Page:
Ex-Shrewsbury School tuck shop worker arrested after cricket pitch damage

A former tuck shop worker who won an unfair dismissal case against Shrewsbury School was arrested days later when she sent pupils and staff running for cover while performing "doughnuts" on the cricket pitch in her car.

Ex-Shrewsbury School tuck shop worker arrested after cricket pitch damage

Police were called to Shrewsbury School yesterday after Gillian Stokes, 44, was spotted racing on to the field in the middle of a practice game at high speed.

Eyewitnesses said after coming to a halt the former tuck shop worker went "berserk" and chased a teacher around the prestigious school 's grounds with a fire extinguisher.

Gillian Stokes

Staff quickly realised it was her due to the personalised number plates and called the police while leading pupils to safety from the pitch - described by cricket-writer Sir Neville Cardus as the 'The most beautiful playing fields in the world."

Kathy Campbell, a spokesman for the £30,000-a-year school - whose alumni include Charles Darwin - said: "She did did briefly and rather unexpectedly enter the school fields on Friday.

"Pupils were practising on the cricket pitch at the time when she turned up in defiance of an injunction banning her from the premises.

"She did several high speed laps of the cricket pitch in her car and performed several doughnuts.

"Because her car has personalised number plates we knew immediately who it was and alerted police.

"Teachers led the pupils to safety. Everyone was shocked but it was dealt with in a calm and swift manner.

"The police arrived quickly and she was arrested. I gather she is being held in custody. The matter is now in the hands of West Mercia Police.

"We taking extra security measures to ensure she cannot come back to the school and locking the gates.

"Obviously you don't want someone who is in an irrational state driving their car on to the school grounds where there are children around. It is very sad.

"Our groundsman is obviously not happy that someone drove a car on to the cricket pitch and the square. You are not even allowed to walk on it.

"It is quite a historic and beautiful cricket pitch. Charles Darwin probably played on it.

"We are very proud of our cricket teams at Shrewsbury and we also have some very good female players too who play in the second XI with the boys."

One parent of a pupil at the school, who did not want to be named, added: "It sounded very dangerous but I don't think she would ever hurt the children.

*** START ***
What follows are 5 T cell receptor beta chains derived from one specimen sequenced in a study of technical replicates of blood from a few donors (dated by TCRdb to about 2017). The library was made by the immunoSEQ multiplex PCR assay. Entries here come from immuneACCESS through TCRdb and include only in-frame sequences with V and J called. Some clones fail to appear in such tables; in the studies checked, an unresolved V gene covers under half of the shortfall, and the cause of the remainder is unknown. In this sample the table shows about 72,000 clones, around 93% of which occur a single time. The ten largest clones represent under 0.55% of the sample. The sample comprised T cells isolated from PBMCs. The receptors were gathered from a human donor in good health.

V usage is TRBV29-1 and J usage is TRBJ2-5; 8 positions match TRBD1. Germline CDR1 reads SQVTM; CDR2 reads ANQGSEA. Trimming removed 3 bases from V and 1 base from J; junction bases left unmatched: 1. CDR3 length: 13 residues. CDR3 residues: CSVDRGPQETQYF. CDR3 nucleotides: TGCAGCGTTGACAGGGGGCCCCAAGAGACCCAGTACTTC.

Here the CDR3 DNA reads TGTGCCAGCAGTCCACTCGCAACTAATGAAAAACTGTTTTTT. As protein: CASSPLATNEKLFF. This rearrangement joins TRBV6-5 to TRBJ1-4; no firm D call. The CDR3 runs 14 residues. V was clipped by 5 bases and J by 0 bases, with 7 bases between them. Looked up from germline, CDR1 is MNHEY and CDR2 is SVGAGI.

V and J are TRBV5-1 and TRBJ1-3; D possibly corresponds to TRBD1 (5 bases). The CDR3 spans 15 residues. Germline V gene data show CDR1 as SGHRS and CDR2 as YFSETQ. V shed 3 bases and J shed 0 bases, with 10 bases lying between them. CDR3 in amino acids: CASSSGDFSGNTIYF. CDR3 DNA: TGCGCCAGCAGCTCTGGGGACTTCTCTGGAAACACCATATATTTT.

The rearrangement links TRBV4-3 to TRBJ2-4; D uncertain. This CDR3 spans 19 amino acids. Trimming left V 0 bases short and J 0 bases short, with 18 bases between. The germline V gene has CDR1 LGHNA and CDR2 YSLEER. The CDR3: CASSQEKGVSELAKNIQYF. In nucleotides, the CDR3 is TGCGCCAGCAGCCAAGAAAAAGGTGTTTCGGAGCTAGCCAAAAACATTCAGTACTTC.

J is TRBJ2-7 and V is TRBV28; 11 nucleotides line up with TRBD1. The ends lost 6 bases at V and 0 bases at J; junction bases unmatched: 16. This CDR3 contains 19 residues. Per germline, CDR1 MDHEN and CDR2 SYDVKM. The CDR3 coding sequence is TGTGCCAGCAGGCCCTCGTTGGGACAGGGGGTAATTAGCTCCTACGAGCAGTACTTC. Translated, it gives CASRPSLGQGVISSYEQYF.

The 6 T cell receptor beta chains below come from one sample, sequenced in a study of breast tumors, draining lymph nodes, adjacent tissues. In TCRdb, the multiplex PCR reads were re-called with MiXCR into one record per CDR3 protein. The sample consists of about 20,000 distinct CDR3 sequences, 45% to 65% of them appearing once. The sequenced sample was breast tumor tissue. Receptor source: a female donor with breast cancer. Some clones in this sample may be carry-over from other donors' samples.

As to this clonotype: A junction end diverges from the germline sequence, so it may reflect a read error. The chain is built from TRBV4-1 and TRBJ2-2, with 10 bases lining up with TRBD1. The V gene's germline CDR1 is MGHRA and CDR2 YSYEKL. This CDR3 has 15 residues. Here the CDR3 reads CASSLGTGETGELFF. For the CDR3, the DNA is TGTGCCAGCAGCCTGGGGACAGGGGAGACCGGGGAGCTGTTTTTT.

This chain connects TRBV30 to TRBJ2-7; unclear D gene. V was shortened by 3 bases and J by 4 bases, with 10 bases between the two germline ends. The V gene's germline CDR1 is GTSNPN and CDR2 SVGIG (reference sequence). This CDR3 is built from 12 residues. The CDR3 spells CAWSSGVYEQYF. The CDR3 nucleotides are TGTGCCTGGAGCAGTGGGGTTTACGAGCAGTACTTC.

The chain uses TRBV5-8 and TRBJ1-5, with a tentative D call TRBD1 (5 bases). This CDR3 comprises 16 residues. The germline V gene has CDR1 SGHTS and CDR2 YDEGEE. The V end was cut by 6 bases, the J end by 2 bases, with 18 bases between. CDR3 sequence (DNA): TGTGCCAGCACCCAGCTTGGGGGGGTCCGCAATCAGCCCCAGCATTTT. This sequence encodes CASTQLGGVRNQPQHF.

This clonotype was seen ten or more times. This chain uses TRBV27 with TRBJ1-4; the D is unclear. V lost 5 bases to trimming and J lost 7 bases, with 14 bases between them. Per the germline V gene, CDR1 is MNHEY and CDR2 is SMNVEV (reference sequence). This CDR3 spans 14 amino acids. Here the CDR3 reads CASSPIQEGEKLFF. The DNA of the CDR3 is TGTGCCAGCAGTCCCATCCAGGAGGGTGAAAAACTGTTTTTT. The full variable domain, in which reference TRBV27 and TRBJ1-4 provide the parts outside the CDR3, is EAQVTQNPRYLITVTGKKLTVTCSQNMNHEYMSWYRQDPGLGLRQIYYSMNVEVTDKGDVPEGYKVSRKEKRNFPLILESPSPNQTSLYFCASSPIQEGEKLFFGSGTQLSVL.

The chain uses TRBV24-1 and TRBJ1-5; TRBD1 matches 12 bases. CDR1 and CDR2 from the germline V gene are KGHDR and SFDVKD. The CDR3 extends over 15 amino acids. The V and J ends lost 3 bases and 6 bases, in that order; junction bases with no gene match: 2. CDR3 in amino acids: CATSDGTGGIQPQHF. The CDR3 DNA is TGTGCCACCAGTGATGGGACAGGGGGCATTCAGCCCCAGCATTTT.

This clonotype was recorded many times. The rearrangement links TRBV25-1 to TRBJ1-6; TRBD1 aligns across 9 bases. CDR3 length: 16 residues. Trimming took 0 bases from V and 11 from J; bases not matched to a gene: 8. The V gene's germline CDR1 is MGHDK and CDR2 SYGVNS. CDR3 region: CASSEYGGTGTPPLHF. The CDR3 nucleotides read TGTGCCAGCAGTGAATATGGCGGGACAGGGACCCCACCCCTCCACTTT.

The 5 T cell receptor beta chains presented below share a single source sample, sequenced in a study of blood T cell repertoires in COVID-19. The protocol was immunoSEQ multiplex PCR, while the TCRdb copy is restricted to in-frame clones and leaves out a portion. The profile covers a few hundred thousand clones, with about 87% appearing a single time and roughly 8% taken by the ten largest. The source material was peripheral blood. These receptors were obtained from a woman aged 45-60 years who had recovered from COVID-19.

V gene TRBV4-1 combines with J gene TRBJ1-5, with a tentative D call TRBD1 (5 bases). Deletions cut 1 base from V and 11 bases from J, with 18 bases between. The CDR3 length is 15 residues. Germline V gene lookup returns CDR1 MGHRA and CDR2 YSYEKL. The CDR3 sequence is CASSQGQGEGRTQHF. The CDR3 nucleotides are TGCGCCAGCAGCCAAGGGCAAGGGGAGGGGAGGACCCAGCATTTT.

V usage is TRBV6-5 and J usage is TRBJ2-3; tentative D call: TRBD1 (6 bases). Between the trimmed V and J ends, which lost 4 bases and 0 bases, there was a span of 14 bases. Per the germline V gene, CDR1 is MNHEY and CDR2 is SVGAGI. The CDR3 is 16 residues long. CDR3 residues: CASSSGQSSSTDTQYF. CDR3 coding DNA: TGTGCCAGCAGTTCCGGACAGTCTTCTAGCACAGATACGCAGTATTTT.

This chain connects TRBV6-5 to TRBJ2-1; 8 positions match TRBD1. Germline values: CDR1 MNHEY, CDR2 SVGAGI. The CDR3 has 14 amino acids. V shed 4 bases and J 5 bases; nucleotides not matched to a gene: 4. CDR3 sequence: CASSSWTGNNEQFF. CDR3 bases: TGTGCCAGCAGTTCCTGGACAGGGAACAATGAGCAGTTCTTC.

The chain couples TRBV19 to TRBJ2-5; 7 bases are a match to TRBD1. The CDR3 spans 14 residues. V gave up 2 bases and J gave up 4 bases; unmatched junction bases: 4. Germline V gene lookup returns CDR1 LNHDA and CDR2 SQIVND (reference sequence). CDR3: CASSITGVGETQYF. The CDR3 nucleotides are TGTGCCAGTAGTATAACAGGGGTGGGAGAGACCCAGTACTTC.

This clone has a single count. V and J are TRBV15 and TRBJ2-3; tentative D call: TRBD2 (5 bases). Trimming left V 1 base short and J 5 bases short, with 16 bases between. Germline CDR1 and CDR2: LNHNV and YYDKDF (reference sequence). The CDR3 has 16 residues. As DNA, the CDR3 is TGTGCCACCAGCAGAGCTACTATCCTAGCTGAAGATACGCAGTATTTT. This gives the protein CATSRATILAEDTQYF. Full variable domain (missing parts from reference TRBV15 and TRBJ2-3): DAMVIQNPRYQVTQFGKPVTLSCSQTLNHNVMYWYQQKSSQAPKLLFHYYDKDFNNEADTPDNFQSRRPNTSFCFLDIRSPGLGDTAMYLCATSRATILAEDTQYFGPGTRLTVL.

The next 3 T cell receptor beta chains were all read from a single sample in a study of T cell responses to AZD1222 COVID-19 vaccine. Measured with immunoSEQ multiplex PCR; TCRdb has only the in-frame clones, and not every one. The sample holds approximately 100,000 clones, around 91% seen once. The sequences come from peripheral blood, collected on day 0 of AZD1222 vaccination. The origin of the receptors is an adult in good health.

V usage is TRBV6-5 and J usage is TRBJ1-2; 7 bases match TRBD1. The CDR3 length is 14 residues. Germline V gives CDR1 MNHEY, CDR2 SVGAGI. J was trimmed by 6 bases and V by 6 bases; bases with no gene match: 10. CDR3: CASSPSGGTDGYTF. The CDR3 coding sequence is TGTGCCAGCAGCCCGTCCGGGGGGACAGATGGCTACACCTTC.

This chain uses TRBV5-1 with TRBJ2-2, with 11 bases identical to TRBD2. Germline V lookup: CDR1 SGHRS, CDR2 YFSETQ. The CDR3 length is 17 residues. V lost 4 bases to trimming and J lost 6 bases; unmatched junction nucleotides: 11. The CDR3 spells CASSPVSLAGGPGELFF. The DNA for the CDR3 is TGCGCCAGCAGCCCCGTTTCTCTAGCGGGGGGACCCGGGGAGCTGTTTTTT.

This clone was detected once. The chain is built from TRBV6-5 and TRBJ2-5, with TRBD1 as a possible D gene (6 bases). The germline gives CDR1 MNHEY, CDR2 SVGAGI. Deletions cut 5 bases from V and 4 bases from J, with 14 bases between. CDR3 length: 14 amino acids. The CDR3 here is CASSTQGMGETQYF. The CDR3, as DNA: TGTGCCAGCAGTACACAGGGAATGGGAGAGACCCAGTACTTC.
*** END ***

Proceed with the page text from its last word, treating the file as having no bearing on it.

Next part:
"It's certainly not something that goes on at a school like this. It's very worrying that she got in so easily."

A spokesman for West Mercia Police confirmed: "There was an incident at Shrewsbury School where a 44-year-old woman was arrested on suspicion of assault and criminal damage."

Ms Stokes had taken the school to an employment tribunal after being sacked in May 2013.

The Birmingham hearing was told that Stokes had worked at the school for 17 years before she was sacked after a "breakdown of trust and confidence".

It also heard that just days after she lost her job Stokes sent an email to all 750 pupils at the prestigious school claiming she had been sexually assaulted by a female member of staff.

She sued the school for £24,000 in loss of wages and "hurt feelings", claiming she was sexually assaulted.

She also claimed that, on another occasion, she was manhandled by a male member of staff.

A reserved judgement on the case was made on June 13 and although she won the hearing in Birmingham she did not receive any compensation.

Ms Stokes, from Shrewsbury, told the tribunal that she was sacked because of her activities with the UCAT trade union.

But the tribunal found that while the school did unfairly dismiss Ms Stokes, they did not breach the Trade Union and Labour relations Act in relation to her.

Stokes admitted sending the email to staff and pupils claiming she had been sexually assaulted, which she said she "regretted", adding that she had done it while suffering "great emotional distress".

However, she denied sending threatening messages to former colleagues. including one that read: "Careful when you go home. Things are bad out there. We wouldn't want you to have an accident."

  • See also: Fired Shrewsbury School tuck shop worker wins tribunal

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